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  • Many investors look at fixed income as the diversifying sleeve of their portfolio, helping to safeguard capital against losses in more volatile equity positions.
  • Traditional fixed income indices are very heavily weighted towards U.S. Treasuries and agency mortgage-backed securities, offering very little internal diversification.
  • There are numerous extended sectors now available as ETFs that can improve the internal diversification of a fixed income sleeve.
  • We quantify the increase in internal diversification using a measure called effective number of bets.

Many investors tend to spend a significant amount of time evaluating their return generators.  They spend countless hours analyzing stocks, sectors, countries, and regions. 

Their risk mitigators, on the other hand, tend to be swept aside, largely allocated to a broad passive index like the Barclays U.S. Aggregate Bond Index (“Barclays Aggregate”).

For those not comfortable evaluating fixed income, this may seem prudent.  After all, the Barclays Aggregate provides exposure to a large number of fixed income sectors, including: Treasuries, residential mortgage-baked securities, commercial mortgage-backed securities, corporates, agencies, et cetera.  Sector diversification, however, is only one dimension over which a fixed income portfolio can be diversified.  The Barclays Aggregate also provides diversification across maturity and credit quality dimensions. 

One could often do much, much worse than a broadly diversified, passively allocated index.  That being said, we believe that this approach does not free an investor from ongoing portfolio management responsibilities.

Consider an example from the equity world: in 1989, a globally diversified, market-capitalization weighted equity portfolio would have had a 37.89% weighting to Japanese equities.  At that time, Japanese equities had a Shiller PE of over 90.  By comparison, in the tech bubble of the late 1990s, the S&P 500 peaked at a Shiller PE of 44.2.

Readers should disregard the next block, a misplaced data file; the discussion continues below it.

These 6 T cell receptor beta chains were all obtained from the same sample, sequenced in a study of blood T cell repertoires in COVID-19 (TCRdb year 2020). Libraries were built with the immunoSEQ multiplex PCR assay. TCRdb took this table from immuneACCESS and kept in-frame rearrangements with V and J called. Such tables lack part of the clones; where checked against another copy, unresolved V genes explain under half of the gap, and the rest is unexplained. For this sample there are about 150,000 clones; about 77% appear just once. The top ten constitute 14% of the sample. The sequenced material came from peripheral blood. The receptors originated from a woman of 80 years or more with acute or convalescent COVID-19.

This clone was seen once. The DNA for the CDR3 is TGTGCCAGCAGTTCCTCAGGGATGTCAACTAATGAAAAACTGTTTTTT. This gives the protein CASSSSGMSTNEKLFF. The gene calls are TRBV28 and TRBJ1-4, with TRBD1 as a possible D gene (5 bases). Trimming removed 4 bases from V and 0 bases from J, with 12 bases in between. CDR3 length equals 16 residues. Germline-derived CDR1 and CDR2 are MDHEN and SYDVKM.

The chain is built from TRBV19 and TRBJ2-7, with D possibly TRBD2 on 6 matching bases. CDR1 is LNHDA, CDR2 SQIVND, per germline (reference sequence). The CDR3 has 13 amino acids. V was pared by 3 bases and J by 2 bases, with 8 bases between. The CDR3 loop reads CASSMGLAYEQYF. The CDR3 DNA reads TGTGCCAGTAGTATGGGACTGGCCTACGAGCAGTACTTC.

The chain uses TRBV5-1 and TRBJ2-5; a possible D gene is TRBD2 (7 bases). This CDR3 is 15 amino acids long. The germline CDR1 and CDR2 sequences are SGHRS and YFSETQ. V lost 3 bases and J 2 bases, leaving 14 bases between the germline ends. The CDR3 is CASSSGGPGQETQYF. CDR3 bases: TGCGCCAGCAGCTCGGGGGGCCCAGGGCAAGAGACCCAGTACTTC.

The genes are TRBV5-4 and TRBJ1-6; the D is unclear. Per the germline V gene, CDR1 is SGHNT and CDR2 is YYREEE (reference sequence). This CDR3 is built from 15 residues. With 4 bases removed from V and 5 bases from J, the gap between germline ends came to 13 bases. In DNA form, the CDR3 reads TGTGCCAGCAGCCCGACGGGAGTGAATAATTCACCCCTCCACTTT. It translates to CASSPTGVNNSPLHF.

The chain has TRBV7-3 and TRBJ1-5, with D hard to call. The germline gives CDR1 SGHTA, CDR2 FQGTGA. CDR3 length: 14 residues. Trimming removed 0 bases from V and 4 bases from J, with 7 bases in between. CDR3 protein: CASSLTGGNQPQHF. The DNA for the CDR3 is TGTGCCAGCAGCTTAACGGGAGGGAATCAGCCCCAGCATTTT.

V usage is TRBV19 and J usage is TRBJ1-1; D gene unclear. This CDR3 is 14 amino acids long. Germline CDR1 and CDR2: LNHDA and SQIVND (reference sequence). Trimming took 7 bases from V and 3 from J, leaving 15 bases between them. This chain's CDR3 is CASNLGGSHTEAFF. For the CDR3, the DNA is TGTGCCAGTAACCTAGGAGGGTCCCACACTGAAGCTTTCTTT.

Just as the market-capitalization weighted scheme for passive equity indices can run into trouble with bubbles, the issuance-weighted scheme for fixed income can run into trouble with significant debtors.

Today, for the Barclays Aggregate, the position of potential concern is debt tied to the U.S. government.  U.S. Treasuries and agency mortgage-backed securities currently make up over 65% of the index.

So despite all the potential dimensions upon which a fixed income portfolio could be diversified across, the Barclays Aggregate is actually highly concentrated.  One way to measure the internal diversification of this index is via a method popularized by Attillio Meucci called effective number of bets.

Effective number of bets relies upon a statistical technique called principal component analysis.  While we won’t go into details here, the basic approach is to evaluate a covariance matrix of the underlying positions to identify the unique dimensions of diversification.  Once those dimensions are identified, actual portfolio allocations are analyzed to determine how much exposure the portfolio has to each dimension.